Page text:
• *1. Encapsulates our commitment to prioritizing ethics and patient safety above scientific or business interests

・Ethical Considerations in Research Using Human Biological Materials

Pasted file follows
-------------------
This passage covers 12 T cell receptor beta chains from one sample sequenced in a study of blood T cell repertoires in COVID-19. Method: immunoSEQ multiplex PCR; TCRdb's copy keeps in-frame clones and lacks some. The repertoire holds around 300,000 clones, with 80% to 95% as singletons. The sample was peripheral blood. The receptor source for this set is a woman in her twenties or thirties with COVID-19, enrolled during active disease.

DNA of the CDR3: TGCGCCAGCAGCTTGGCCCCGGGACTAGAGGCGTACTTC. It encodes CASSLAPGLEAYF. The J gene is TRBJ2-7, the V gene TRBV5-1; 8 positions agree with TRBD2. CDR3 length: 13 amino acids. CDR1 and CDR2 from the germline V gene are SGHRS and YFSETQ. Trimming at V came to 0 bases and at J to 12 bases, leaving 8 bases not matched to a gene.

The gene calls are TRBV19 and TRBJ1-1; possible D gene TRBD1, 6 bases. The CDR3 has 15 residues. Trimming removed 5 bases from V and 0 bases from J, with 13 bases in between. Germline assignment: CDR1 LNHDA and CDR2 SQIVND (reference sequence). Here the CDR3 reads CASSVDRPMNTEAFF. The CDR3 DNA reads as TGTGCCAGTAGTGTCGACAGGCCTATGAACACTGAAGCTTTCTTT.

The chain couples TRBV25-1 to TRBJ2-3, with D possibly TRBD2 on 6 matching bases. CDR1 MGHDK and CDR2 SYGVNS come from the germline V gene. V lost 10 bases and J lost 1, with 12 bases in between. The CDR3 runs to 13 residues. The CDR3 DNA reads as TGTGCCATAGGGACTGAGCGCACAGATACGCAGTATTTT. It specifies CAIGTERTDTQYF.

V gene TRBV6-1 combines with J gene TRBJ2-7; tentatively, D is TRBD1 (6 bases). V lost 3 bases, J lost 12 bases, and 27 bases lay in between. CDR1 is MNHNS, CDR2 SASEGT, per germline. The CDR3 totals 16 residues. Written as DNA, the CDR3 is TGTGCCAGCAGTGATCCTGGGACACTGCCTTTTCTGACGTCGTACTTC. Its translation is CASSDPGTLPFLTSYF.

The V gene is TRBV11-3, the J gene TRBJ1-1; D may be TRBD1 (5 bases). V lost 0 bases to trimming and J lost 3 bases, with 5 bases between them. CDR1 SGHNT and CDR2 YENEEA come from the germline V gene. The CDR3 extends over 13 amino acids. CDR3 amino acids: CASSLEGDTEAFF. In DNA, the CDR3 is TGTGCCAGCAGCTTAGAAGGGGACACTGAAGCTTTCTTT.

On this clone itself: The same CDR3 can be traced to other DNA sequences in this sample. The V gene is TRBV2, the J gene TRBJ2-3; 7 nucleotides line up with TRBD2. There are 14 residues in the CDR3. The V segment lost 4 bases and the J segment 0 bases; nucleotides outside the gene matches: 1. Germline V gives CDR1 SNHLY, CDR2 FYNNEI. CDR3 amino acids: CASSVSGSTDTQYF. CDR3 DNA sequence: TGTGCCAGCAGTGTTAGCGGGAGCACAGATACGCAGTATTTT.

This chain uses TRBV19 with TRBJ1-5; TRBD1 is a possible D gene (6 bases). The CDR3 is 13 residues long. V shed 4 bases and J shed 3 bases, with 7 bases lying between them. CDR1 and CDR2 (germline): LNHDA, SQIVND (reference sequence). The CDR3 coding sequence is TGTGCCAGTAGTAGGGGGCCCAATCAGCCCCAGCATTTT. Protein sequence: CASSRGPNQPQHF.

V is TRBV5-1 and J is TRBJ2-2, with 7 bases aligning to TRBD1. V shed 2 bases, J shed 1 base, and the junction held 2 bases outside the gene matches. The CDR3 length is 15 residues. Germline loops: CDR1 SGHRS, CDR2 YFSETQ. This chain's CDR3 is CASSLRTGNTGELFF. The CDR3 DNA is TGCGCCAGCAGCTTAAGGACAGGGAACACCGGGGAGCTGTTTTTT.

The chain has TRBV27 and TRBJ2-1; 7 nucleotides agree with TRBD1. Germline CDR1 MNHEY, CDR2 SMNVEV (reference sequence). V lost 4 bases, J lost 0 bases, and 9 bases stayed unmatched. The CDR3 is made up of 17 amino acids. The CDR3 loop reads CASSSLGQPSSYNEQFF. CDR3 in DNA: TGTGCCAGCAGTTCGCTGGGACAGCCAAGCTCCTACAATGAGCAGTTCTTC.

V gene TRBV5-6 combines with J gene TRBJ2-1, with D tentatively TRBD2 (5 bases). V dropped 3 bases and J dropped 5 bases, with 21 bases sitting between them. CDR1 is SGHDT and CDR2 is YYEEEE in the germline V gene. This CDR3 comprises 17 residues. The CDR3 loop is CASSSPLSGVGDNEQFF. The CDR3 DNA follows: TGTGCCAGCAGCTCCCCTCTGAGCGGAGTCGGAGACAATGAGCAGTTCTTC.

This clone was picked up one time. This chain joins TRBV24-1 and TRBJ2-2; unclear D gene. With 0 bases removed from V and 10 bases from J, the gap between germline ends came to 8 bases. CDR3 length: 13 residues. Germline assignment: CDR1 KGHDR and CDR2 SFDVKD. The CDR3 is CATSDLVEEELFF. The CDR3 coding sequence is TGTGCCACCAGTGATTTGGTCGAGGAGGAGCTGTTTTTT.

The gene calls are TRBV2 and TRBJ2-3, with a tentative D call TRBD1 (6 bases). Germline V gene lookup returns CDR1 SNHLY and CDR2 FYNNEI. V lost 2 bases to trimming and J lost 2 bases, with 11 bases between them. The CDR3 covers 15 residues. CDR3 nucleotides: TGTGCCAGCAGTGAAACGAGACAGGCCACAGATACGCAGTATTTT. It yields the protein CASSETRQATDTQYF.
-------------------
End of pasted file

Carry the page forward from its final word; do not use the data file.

Before conducting clinical trials, it is necessary to estimate and predict both the pharmacological effects and side effects of a drug using biological materials from humans, such as tissues, cells, blood, or genes. In recent years, there have been rapid advances in basic and regenerative medicine researchs on human-derived cells, such as embryonic stem (ES) cells and induced pluripotent stem (iPS) cells. In accordance with Japanese guidelines, including “the Ethical Guidelines for Medical and Health Research Involving Human Subjects” and “the Ethical Guidelines for Human Genome / Gene Analysis Research”, Daiichi Sankyo has established in house regulations , “Detailed Regulations for Ethical Research on Human Tissue and Other Human Material Research” along with the Ethical Research Practice Committee. This committee is charged with the task of objectively ascertaining the necessity and value of research on human materials. It is also responsible for ensuring respect for the human rights and dignity of sample donors. Furthermore, Daiichi Sankyo practices the highest ethical standards and follows legal and regulatory requirements in the process of collecting samples, which includes obtaining voluntary prior consent from research subjects (informed consent) and stringently protecting their genetic information and other personal information. Moreover, researchers engaged in this field are required to undergo specialized training each year.